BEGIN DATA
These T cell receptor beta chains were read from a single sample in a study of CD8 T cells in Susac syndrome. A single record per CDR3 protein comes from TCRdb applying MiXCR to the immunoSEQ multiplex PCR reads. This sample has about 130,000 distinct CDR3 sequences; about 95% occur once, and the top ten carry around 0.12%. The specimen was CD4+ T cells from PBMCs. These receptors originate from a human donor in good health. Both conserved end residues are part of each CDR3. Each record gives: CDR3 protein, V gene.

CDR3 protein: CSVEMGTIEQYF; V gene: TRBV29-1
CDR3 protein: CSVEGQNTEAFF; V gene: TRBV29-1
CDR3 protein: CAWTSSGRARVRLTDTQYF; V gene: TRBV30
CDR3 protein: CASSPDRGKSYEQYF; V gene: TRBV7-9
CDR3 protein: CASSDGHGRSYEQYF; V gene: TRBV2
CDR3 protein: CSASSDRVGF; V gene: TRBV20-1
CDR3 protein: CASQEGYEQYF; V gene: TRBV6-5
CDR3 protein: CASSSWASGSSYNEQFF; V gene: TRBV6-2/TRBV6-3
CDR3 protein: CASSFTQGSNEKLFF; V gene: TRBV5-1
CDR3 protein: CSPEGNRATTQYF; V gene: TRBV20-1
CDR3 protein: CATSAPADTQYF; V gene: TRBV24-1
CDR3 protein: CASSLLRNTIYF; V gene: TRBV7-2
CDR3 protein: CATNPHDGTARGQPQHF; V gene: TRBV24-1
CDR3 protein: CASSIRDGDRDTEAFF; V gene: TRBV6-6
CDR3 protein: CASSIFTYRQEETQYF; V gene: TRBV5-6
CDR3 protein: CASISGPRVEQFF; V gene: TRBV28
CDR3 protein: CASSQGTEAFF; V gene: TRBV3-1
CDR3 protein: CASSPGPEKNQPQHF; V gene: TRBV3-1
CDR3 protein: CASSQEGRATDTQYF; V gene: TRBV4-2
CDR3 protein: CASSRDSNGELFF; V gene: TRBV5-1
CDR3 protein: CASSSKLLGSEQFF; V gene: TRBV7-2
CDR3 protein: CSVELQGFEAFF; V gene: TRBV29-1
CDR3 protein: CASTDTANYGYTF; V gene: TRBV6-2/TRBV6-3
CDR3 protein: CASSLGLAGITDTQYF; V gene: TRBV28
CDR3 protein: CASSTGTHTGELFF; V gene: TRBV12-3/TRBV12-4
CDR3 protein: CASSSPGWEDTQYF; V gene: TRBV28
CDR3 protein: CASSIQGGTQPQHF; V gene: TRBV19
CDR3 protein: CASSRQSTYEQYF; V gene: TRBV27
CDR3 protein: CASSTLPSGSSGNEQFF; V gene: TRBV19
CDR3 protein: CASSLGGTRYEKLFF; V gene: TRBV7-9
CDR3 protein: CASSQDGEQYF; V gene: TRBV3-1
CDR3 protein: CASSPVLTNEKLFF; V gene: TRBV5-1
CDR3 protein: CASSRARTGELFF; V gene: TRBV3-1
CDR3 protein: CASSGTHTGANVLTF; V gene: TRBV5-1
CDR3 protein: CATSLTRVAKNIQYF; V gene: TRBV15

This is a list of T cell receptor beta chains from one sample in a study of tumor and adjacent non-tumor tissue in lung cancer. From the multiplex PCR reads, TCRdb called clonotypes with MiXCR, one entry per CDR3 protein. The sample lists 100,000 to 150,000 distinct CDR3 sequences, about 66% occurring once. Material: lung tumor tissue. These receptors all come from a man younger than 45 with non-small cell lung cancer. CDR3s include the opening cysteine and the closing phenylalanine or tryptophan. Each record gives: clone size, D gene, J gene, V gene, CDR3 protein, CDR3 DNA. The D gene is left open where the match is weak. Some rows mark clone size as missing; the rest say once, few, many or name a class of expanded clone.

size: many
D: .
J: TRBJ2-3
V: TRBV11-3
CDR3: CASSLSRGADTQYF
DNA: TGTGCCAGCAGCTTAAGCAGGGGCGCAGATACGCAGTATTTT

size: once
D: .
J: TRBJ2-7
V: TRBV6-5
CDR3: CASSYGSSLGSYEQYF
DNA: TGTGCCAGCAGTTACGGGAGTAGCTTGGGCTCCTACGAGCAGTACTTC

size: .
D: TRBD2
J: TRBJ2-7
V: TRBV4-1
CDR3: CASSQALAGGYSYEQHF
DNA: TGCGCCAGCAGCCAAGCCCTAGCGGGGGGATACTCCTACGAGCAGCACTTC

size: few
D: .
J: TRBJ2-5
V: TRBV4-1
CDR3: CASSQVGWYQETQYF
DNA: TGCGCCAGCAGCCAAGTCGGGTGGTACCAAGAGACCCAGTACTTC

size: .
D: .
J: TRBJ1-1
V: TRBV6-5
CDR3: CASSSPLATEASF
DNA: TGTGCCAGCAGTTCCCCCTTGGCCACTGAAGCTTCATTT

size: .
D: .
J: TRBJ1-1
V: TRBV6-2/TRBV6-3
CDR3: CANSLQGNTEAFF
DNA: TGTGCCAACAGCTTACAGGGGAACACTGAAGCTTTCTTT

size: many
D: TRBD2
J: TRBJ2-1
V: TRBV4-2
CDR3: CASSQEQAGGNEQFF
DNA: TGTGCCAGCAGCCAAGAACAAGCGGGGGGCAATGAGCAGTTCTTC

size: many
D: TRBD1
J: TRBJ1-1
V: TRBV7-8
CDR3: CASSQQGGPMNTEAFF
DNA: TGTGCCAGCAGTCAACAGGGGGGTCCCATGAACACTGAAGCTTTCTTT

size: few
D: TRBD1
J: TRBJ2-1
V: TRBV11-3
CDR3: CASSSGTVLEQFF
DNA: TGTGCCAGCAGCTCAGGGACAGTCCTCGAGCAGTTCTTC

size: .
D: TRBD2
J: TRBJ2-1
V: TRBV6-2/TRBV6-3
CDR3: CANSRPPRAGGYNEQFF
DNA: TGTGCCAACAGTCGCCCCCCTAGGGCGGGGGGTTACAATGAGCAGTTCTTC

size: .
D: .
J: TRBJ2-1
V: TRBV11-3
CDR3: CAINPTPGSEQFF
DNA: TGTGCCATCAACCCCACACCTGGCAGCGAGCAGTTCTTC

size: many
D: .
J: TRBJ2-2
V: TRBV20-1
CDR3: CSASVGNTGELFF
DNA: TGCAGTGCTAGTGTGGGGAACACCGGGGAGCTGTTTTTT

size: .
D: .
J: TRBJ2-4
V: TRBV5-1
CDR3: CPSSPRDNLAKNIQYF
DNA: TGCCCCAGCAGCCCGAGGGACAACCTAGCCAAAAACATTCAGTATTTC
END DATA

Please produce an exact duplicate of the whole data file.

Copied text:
These T cell receptor beta chains were read from a single sample in a study of CD8 T cells in Susac syndrome. A single record per CDR3 protein comes from TCRdb applying MiXCR to the immunoSEQ multiplex PCR reads. This sample has about 130,000 distinct CDR3 sequences; about 95% occur once, and the top ten carry around 0.12%. The specimen was CD4+ T cells from PBMCs. These receptors originate from a human donor in good health. Both conserved end residues are part of each CDR3. Each record gives: CDR3 protein, V gene.

CDR3 protein: CSVEMGTIEQYF; V gene: TRBV29-1
CDR3 protein: CSVEGQNTEAFF; V gene: TRBV29-1
CDR3 protein: CAWTSSGRARVRLTDTQYF; V gene: TRBV30
CDR3 protein: CASSPDRGKSYEQYF; V gene: TRBV7-9
CDR3 protein: CASSDGHGRSYEQYF; V gene: TRBV2
CDR3 protein: CSASSDRVGF; V gene: TRBV20-1
CDR3 protein: CASQEGYEQYF; V gene: TRBV6-5
CDR3 protein: CASSSWASGSSYNEQFF; V gene: TRBV6-2/TRBV6-3
CDR3 protein: CASSFTQGSNEKLFF; V gene: TRBV5-1
CDR3 protein: CSPEGNRATTQYF; V gene: TRBV20-1
CDR3 protein: CATSAPADTQYF; V gene: TRBV24-1
CDR3 protein: CASSLLRNTIYF; V gene: TRBV7-2
CDR3 protein: CATNPHDGTARGQPQHF; V gene: TRBV24-1
CDR3 protein: CASSIRDGDRDTEAFF; V gene: TRBV6-6
CDR3 protein: CASSIFTYRQEETQYF; V gene: TRBV5-6
CDR3 protein: CASISGPRVEQFF; V gene: TRBV28
CDR3 protein: CASSQGTEAFF; V gene: TRBV3-1
CDR3 protein: CASSPGPEKNQPQHF; V gene: TRBV3-1
CDR3 protein: CASSQEGRATDTQYF; V gene: TRBV4-2
CDR3 protein: CASSRDSNGELFF; V gene: TRBV5-1
CDR3 protein: CASSSKLLGSEQFF; V gene: TRBV7-2
CDR3 protein: CSVELQGFEAFF; V gene: TRBV29-1
CDR3 protein: CASTDTANYGYTF; V gene: TRBV6-2/TRBV6-3
CDR3 protein: CASSLGLAGITDTQYF; V gene: TRBV28
CDR3 protein: CASSTGTHTGELFF; V gene: TRBV12-3/TRBV12-4
CDR3 protein: CASSSPGWEDTQYF; V gene: TRBV28
CDR3 protein: CASSIQGGTQPQHF; V gene: TRBV19
CDR3 protein: CASSRQSTYEQYF; V gene: TRBV27
CDR3 protein: CASSTLPSGSSGNEQFF; V gene: TRBV19
CDR3 protein: CASSLGGTRYEKLFF; V gene: TRBV7-9
CDR3 protein: CASSQDGEQYF; V gene: TRBV3-1
CDR3 protein: CASSPVLTNEKLFF; V gene: TRBV5-1
CDR3 protein: CASSRARTGELFF; V gene: TRBV3-1
CDR3 protein: CASSGTHTGANVLTF; V gene: TRBV5-1
CDR3 protein: CATSLTRVAKNIQYF; V gene: TRBV15

This is a list of T cell receptor beta chains from one sample in a study of tumor and adjacent non-tumor tissue in lung cancer. From the multiplex PCR reads, TCRdb called clonotypes with MiXCR, one entry per CDR3 protein. The sample lists 100,000 to 150,000 distinct CDR3 sequences, about 66% occurring once. Material: lung tumor tissue. These receptors all come from a man younger than 45 with non-small cell lung cancer. CDR3s include the opening cysteine and the closing phenylalanine or tryptophan. Each record gives: clone size, D gene, J gene, V gene, CDR3 protein, CDR3 DNA. The D gene is left open where the match is weak. Some rows mark clone size as missing; the rest say once, few, many or name a class of expanded clone.

size: many
D: .
J: TRBJ2-3
V: TRBV11-3
CDR3: CASSLSRGADTQYF
DNA: TGTGCCAGCAGCTTAAGCAGGGGCGCAGATACGCAGTATTTT

size: once
D: .
J: TRBJ2-7
V: TRBV6-5
CDR3: CASSYGSSLGSYEQYF
DNA: TGTGCCAGCAGTTACGGGAGTAGCTTGGGCTCCTACGAGCAGTACTTC

size: .
D: TRBD2
J: TRBJ2-7
V: TRBV4-1
CDR3: CASSQALAGGYSYEQHF
DNA: TGCGCCAGCAGCCAAGCCCTAGCGGGGGGATACTCCTACGAGCAGCACTTC

size: few
D: .
J: TRBJ2-5
V: TRBV4-1
CDR3: CASSQVGWYQETQYF
DNA: TGCGCCAGCAGCCAAGTCGGGTGGTACCAAGAGACCCAGTACTTC

size: .
D: .
J: TRBJ1-1
V: TRBV6-5
CDR3: CASSSPLATEASF
DNA: TGTGCCAGCAGTTCCCCCTTGGCCACTGAAGCTTCATTT

size: .
D: .
J: TRBJ1-1
V: TRBV6-2/TRBV6-3
CDR3: CANSLQGNTEAFF
DNA: TGTGCCAACAGCTTACAGGGGAACACTGAAGCTTTCTTT

size: many
D: TRBD2
J: TRBJ2-1
V: TRBV4-2
CDR3: CASSQEQAGGNEQFF
DNA: TGTGCCAGCAGCCAAGAACAAGCGGGGGGCAATGAGCAGTTCTTC

size: many
D: TRBD1
J: TRBJ1-1
V: TRBV7-8
CDR3: CASSQQGGPMNTEAFF
DNA: TGTGCCAGCAGTCAACAGGGGGGTCCCATGAACACTGAAGCTTTCTTT

size: few
D: TRBD1
J: TRBJ2-1
V: TRBV11-3
CDR3: CASSSGTVLEQFF
DNA: TGTGCCAGCAGCTCAGGGACAGTCCTCGAGCAGTTCTTC

size: .
D: TRBD2
J: TRBJ2-1
V: TRBV6-2/TRBV6-3
CDR3: CANSRPPRAGGYNEQFF
DNA: TGTGCCAACAGTCGCCCCCCTAGGGCGGGGGGTTACAATGAGCAGTTCTTC

size: .
D: .
J: TRBJ2-1
V: TRBV11-3
CDR3: CAINPTPGSEQFF
DNA: TGTGCCATCAACCCCACACCTGGCAGCGAGCAGTTCTTC

size: many
D: .
J: TRBJ2-2
V: TRBV20-1
CDR3: CSASVGNTGELFF
DNA: TGCAGTGCTAGTGTGGGGAACACCGGGGAGCTGTTTTTT

size: .
D: .
J: TRBJ2-4
V: TRBV5-1
CDR3: CPSSPRDNLAKNIQYF
DNA: TGCCCCAGCAGCCCGAGGGACAACCTAGCCAAAAACATTCAGTATTTC